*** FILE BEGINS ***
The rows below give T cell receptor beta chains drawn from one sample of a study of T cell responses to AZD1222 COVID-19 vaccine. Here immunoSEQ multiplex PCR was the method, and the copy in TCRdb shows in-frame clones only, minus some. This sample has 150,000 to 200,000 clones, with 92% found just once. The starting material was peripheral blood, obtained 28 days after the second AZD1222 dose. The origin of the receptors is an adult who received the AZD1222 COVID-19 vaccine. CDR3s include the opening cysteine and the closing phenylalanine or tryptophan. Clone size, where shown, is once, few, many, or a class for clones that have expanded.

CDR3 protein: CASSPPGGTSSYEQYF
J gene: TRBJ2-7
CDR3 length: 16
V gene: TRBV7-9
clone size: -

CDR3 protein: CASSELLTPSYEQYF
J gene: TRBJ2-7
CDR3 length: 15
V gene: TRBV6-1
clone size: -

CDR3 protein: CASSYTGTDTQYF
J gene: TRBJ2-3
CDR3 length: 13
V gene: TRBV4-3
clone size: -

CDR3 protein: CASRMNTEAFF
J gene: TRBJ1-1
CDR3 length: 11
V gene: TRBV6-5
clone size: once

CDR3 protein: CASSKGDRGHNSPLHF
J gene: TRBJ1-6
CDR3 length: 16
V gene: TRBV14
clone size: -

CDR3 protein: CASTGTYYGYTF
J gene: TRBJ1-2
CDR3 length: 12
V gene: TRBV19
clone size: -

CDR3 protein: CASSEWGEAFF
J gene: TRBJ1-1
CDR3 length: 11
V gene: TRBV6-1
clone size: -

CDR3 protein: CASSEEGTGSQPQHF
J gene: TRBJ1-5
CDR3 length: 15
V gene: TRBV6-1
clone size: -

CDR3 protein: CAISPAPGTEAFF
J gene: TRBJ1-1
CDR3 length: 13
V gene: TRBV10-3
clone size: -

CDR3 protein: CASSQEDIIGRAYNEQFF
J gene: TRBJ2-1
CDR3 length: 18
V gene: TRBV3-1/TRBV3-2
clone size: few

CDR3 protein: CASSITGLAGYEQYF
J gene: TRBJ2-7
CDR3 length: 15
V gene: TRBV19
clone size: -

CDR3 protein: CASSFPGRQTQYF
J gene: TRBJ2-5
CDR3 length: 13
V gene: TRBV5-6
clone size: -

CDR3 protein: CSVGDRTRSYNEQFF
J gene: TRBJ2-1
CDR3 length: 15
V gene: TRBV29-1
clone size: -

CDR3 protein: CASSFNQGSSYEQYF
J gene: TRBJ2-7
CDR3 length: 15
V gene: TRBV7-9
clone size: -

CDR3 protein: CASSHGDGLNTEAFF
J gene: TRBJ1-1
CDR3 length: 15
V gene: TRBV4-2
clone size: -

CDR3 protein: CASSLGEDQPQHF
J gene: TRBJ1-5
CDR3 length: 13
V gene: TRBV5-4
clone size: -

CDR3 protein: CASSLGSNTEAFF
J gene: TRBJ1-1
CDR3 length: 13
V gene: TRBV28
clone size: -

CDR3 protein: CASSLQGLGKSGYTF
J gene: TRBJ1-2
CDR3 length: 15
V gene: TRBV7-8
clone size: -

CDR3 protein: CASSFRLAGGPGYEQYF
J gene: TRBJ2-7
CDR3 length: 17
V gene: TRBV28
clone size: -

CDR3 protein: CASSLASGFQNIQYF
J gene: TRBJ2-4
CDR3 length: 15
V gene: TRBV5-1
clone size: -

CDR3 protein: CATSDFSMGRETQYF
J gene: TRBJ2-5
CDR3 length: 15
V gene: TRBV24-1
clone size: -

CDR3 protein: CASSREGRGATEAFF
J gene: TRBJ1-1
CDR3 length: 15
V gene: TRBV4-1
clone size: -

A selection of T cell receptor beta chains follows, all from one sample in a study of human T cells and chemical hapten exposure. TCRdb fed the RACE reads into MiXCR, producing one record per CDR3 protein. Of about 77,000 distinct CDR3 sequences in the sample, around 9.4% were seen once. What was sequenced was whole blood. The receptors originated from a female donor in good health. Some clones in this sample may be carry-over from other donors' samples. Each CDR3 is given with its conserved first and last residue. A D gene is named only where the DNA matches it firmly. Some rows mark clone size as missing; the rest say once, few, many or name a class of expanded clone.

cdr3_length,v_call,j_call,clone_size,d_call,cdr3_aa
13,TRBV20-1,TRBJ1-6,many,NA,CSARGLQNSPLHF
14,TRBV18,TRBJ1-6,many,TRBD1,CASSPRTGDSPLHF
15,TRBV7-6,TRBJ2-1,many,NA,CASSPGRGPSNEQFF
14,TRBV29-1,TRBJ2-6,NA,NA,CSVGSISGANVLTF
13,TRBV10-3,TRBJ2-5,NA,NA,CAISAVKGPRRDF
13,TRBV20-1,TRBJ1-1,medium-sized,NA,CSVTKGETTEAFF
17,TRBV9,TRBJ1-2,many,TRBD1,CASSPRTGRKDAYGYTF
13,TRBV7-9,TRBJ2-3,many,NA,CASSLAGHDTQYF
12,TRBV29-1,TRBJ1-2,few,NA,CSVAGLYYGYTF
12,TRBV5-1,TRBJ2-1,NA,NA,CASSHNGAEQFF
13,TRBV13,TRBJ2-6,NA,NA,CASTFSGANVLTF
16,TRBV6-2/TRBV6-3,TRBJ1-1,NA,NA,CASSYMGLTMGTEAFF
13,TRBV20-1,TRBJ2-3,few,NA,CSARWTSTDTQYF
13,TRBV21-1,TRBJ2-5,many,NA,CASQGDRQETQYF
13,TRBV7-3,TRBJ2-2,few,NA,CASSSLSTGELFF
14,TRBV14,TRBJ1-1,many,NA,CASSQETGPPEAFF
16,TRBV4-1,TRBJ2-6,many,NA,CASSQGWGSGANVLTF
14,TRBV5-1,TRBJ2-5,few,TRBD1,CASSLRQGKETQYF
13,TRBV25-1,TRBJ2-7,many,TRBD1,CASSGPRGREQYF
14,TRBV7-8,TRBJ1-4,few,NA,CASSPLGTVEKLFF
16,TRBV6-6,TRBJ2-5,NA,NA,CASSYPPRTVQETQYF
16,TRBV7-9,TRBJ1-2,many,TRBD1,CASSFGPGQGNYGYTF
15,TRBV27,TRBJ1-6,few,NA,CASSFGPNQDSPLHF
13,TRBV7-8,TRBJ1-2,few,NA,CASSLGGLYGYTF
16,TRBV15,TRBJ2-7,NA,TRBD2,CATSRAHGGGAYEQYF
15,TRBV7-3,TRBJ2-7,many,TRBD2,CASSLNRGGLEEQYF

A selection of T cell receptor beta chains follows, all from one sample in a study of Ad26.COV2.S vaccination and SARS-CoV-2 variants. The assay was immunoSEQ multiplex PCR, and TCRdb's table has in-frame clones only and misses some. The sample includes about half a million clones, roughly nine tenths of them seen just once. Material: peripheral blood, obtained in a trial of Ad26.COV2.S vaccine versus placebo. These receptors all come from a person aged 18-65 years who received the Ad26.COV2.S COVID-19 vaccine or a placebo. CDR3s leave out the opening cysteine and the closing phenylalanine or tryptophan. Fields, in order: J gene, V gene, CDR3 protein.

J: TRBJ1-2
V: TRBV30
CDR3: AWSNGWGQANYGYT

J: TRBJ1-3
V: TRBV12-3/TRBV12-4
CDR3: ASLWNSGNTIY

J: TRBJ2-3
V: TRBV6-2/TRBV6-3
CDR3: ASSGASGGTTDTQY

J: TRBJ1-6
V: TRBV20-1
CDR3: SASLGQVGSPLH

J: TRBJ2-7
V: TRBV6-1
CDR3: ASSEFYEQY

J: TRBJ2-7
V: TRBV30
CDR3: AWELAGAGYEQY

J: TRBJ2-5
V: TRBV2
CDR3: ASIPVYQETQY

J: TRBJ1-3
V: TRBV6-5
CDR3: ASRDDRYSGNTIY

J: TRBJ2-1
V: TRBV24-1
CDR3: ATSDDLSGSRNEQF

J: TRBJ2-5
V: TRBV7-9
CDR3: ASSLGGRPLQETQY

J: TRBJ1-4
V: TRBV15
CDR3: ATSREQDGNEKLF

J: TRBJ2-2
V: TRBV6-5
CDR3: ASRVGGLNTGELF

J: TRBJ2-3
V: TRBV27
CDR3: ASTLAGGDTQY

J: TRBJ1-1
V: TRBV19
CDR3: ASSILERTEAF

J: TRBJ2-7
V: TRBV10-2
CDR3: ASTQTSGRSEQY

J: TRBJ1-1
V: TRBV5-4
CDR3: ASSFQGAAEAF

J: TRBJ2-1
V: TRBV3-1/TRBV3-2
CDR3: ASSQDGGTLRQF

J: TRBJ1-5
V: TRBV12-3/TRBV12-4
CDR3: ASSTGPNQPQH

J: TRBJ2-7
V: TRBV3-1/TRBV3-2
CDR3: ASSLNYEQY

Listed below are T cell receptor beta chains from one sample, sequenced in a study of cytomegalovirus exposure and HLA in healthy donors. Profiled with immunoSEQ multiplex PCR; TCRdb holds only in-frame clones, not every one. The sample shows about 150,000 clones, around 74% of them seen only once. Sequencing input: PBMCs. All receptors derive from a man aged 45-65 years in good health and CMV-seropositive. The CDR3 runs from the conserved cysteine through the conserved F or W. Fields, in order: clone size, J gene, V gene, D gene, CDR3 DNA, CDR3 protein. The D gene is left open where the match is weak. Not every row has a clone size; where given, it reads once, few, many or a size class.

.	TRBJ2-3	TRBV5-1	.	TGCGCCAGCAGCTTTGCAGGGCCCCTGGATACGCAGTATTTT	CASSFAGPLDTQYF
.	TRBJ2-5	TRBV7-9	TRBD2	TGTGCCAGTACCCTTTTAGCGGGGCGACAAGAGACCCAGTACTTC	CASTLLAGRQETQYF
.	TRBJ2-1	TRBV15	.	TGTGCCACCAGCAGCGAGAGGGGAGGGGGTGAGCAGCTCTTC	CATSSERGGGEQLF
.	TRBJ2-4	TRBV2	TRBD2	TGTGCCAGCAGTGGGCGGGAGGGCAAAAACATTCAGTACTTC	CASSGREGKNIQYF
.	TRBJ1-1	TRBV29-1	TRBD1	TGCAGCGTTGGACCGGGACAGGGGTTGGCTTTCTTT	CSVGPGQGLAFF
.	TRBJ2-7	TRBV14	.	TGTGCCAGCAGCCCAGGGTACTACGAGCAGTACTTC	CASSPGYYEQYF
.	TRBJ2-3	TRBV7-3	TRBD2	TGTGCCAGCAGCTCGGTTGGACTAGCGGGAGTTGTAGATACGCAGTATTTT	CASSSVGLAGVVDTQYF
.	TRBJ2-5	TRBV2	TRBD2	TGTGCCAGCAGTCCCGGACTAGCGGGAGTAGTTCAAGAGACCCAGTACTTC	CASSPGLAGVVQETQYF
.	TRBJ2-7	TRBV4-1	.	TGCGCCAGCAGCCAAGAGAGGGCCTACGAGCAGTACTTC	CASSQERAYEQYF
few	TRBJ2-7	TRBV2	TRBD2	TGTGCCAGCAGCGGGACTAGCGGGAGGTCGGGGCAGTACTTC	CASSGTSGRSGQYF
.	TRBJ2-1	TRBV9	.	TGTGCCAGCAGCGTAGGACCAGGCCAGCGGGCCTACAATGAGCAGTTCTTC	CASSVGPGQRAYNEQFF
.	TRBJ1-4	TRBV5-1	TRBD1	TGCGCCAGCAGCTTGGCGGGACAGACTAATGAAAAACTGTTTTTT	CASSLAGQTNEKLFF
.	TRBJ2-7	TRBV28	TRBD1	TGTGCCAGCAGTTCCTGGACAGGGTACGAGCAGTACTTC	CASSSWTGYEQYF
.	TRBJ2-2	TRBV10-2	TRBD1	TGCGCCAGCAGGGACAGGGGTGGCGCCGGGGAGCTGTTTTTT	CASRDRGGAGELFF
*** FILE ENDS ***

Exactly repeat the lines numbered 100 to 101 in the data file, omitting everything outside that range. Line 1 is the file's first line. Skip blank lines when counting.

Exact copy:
V gene: TRBV5-1
clone size: -